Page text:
Reviewed by Glenn Erickson
A rich vein of horror seldom tapped in the movies is to be found in vintage pulp magazines, the kind of bone-chilling 'dread' stories that make one feel insecure and off-balance. This 1989 release from »
- Glenn Erickson
Twenty years ago today, Bryan Singer, the director of the “good X-Men movies” (read: all of them except X3), and writer Christopher McQuarrie (Mission: Impossible – Rogue One) rounded up five thieves for the heist of the 90’s. It all starts out with a seemingly harmless lineup, but Keyser Söze – bogeyman of the criminal underworld – has very specific (and sinister) plans for The Usual Suspects’ Dean Keaton (Gabriel Byrne), McManus (Stephen Baldwin), Fenster (Benicio del Toro), Hockney (Kevin Pollak), and Verbal Kint (Kevin Spacey). Bonus points to Singer for casting Giancarlo Esposito (“Breaking Bad”’s Gus Fring), who looks ridiculously young as one of the FBI agents after Keyser Söze.
From pool sharks and grifters to tricksters, card cheats and American hustlers, here’s our rundown of the most memorable con artists in movie history.
Warning: Spoilers ahead.
One of the finest fraudster films to ever »
- Daniel Bettridge
When audiences see 20th Century Fox’s “Fantastic Four” reboot this weekend, they’ll likely assume that it’s the third entry in the cinematic superhero saga. But a new documentary hopes to dispel that myth once and for all.
“Doomed: The Untold Story of Roger Corman’s The Fantastic Four” reveals the baffling circumstances that led to the filming of an unreleased 1994 feature film starring Marvel’s comic book quartet that was never meant to be seen publicly.
The story goes like this: In late 1992, three years after the success of Tim Burton’s “Batman,” producer Bernd Eichinger approached low-budget filmmaking maestro Roger Corman about making a movie based on the Fantastic Four. Eichinger, the German producer of “The Neverending Story,” had acquired rights to the superhero team’s story and needed to begin production immediately.
In short order, a professional cast and crew was assembled, sets and costumes »
- Matthew Chernov
Yonderland was a resounding success for Sky1 in 2013 - The Guardian called the playful fantasy series "perfect family viewing" while Total Film favourably compared the first series to both Jim Henson's 1986 classic Labyrinth and the works of Monty Python.
Mathew Baynton - co-creator, writer and star - admits it came as "a massive relief" when critics and the public at large embraced Yonderland - a comedic fantasy adventure which, in its sensibilities and its use of puppets, recalls films like The Dark Crystal, The NeverEnding Story and - yes - Labyrinth.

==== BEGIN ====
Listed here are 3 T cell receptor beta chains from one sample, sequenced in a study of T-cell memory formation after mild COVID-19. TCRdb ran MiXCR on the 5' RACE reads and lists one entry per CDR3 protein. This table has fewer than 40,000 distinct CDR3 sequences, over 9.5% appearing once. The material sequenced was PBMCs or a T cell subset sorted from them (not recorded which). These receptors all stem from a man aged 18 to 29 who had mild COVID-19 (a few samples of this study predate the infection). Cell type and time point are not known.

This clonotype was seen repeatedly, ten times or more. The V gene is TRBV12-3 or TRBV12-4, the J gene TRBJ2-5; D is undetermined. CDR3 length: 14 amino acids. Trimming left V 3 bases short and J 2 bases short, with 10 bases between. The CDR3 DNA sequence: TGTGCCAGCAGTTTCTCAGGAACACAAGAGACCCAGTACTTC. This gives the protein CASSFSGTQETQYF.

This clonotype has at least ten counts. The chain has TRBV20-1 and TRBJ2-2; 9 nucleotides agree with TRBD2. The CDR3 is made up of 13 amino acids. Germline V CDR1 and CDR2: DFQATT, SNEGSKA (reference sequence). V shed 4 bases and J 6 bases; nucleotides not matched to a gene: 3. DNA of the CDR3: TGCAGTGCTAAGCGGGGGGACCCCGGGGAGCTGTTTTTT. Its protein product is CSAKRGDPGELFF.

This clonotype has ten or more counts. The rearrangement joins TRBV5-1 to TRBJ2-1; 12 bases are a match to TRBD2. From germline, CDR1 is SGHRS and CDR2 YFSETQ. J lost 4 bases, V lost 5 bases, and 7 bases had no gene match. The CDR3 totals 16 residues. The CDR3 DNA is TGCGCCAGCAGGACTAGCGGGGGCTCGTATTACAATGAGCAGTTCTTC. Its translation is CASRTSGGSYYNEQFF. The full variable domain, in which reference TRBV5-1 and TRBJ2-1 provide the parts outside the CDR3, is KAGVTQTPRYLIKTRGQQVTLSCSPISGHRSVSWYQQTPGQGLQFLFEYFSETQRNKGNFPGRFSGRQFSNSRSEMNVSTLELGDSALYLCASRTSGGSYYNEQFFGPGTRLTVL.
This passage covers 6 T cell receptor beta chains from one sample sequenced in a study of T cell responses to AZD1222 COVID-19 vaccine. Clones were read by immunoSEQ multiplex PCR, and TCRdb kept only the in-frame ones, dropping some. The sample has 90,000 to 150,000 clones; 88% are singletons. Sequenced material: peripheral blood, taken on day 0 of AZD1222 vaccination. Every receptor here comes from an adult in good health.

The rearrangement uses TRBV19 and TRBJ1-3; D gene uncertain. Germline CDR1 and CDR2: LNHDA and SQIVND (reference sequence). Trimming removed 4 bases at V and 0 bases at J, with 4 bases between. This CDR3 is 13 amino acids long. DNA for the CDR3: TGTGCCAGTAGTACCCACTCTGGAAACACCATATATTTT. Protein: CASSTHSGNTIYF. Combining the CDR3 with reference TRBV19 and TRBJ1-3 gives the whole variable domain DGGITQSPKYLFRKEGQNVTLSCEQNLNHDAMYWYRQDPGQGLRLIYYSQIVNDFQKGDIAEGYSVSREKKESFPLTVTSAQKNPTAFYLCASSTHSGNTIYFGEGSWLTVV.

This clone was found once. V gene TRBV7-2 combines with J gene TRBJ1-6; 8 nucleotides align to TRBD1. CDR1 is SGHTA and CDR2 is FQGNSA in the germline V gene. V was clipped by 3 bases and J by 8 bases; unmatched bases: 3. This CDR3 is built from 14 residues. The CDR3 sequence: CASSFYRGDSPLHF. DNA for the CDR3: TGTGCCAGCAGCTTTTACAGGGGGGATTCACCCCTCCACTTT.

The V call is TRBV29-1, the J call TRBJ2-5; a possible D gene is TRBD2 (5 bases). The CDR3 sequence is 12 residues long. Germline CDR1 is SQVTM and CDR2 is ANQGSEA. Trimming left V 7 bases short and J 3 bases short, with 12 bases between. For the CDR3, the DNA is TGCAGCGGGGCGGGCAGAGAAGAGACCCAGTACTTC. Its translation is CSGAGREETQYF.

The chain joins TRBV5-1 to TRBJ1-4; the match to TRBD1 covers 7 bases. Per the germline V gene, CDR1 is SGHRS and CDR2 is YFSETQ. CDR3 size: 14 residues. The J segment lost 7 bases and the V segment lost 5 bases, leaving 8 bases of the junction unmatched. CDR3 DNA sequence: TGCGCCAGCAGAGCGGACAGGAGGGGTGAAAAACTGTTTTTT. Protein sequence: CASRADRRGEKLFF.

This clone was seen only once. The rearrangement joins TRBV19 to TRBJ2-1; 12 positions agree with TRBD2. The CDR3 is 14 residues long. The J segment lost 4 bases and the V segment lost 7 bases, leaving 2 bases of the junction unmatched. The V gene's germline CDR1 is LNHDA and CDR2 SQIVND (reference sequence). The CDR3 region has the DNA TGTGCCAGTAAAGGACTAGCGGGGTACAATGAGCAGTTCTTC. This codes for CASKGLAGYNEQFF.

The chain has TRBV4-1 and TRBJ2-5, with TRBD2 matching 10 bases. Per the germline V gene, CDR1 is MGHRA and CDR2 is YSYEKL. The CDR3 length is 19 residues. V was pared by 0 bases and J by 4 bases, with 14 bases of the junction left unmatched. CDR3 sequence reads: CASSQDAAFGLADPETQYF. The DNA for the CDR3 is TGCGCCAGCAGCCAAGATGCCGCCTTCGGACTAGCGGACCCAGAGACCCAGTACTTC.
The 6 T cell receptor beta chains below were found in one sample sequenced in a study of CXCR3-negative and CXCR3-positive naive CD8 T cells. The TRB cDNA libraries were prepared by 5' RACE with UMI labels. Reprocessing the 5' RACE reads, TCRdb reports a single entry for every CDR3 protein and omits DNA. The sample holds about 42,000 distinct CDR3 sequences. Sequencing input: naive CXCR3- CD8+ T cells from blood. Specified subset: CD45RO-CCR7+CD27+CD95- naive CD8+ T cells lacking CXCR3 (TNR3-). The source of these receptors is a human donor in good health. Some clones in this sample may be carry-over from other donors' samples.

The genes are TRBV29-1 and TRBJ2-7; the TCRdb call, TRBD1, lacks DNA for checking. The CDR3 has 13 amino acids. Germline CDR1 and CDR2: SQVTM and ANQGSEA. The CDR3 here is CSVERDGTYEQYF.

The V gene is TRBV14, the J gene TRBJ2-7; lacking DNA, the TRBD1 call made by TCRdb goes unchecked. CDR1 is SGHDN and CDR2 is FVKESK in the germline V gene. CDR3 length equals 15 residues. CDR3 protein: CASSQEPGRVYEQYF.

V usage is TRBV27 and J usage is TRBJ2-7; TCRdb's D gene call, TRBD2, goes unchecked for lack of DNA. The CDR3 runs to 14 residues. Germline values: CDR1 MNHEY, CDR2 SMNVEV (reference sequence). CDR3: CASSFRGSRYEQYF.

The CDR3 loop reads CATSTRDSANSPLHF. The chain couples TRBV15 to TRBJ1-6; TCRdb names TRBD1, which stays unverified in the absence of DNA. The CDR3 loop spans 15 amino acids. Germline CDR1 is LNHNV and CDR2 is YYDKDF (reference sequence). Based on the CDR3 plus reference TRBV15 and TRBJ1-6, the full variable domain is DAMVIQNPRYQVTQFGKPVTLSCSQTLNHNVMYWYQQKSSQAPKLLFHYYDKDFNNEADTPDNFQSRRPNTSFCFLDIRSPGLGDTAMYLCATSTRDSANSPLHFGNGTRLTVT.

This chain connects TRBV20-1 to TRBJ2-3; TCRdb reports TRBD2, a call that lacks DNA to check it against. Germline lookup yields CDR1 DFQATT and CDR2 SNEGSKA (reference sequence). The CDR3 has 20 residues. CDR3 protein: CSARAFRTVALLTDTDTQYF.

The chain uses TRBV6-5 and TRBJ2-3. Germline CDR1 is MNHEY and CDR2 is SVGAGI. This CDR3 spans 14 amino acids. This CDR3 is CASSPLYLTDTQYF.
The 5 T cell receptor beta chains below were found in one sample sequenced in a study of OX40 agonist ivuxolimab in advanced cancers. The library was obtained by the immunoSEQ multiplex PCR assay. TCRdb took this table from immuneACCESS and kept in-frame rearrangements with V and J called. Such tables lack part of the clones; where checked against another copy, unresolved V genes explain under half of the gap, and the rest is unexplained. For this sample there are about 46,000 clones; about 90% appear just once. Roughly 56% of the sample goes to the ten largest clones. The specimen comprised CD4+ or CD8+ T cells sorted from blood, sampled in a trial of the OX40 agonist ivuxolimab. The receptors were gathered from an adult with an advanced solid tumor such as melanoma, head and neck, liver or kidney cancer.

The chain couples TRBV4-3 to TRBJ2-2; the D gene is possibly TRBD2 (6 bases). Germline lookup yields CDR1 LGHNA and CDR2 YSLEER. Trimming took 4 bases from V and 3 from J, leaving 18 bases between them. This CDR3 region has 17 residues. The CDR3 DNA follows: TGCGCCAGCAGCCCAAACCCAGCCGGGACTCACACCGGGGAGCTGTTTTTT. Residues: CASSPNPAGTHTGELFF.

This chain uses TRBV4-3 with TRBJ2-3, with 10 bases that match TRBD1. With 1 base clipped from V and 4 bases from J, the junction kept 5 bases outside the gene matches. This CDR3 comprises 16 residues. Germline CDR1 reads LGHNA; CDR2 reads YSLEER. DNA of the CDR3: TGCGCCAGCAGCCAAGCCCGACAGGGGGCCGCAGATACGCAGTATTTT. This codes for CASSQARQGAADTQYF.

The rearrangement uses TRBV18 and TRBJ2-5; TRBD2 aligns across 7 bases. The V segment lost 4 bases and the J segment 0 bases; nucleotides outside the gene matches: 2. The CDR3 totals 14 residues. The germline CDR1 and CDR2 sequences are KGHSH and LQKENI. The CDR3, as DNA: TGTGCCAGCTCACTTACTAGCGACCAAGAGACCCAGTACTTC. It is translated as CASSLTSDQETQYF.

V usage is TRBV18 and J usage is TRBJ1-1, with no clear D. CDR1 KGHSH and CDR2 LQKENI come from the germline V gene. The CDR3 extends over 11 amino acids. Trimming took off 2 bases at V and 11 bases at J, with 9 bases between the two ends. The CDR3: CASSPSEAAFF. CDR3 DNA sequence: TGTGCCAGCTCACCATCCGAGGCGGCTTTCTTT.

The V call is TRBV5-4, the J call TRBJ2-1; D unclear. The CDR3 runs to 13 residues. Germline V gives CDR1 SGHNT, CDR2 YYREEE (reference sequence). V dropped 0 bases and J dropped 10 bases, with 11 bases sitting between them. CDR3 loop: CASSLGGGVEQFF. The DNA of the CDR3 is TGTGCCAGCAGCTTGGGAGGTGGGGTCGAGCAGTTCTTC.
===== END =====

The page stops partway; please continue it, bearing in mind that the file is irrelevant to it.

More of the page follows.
"It's quite a weird show," he concedes. "The pitch for it doesn't sound like surefire, mainstream TV gold, so in that sense [the success] probably was a bit surprising. But we believed in it, and thought it was hilarious, so I felt more relief than anything else - that people loved it as much as we do."
Yonderland was produced »
This Sunday brings us the season finale of Game of Thrones Season 5, and HBO has released a few images from the episode that give us a tease of what’s to come. The show traditionally has its “big” episode just before the finale, with the finale acting as a sort of denouement for the events that occurred, but this season may be a bit different. Last week’s installment certainly did close on a “big” moment with Dany literally riding a dragon like it was Falkor from The Neverending Story, but what was intended to be a cheerful conclusion was tainted by the events that preceded the Meereen-set scene: boring Stannis doing something awful. This season has really seen showrunners David Benioff and D.B. Weiss tread new territory as they surpass the books in most of the storylines. Some of it has been great, like the “ice zombie” battle and »
- Adam Chitwood
The Babadook, released on Blu-ray, DVD, and digital on February 16th, tells the story of a widowed mother Amelia (Essie Davis) battling with the loss of her husband, and her son’s growing fears of a monster invading their house. When a strange new book is found by Samuel (Noah Wiseman), reading it seems to invite a sinister presence in to the house, leaving both Amelia and Samuel to face their fears.
This isn’t the first time in film history that we’ve been shown the sinister power of books. Using the right book at the wrong time can lead to all sorts of issues or adventures. In anticipation of The Babadook’s home release, we take a look – in no particular order – some of the most sinister books in film.
1. Evil Dead – The Necronomicon
Klaatu… verata… n… Necktie. Nectar. Nickel. Noodle. Or something like that, right?
The Necronomicon, »
- Phil Wheat
11 items from 2015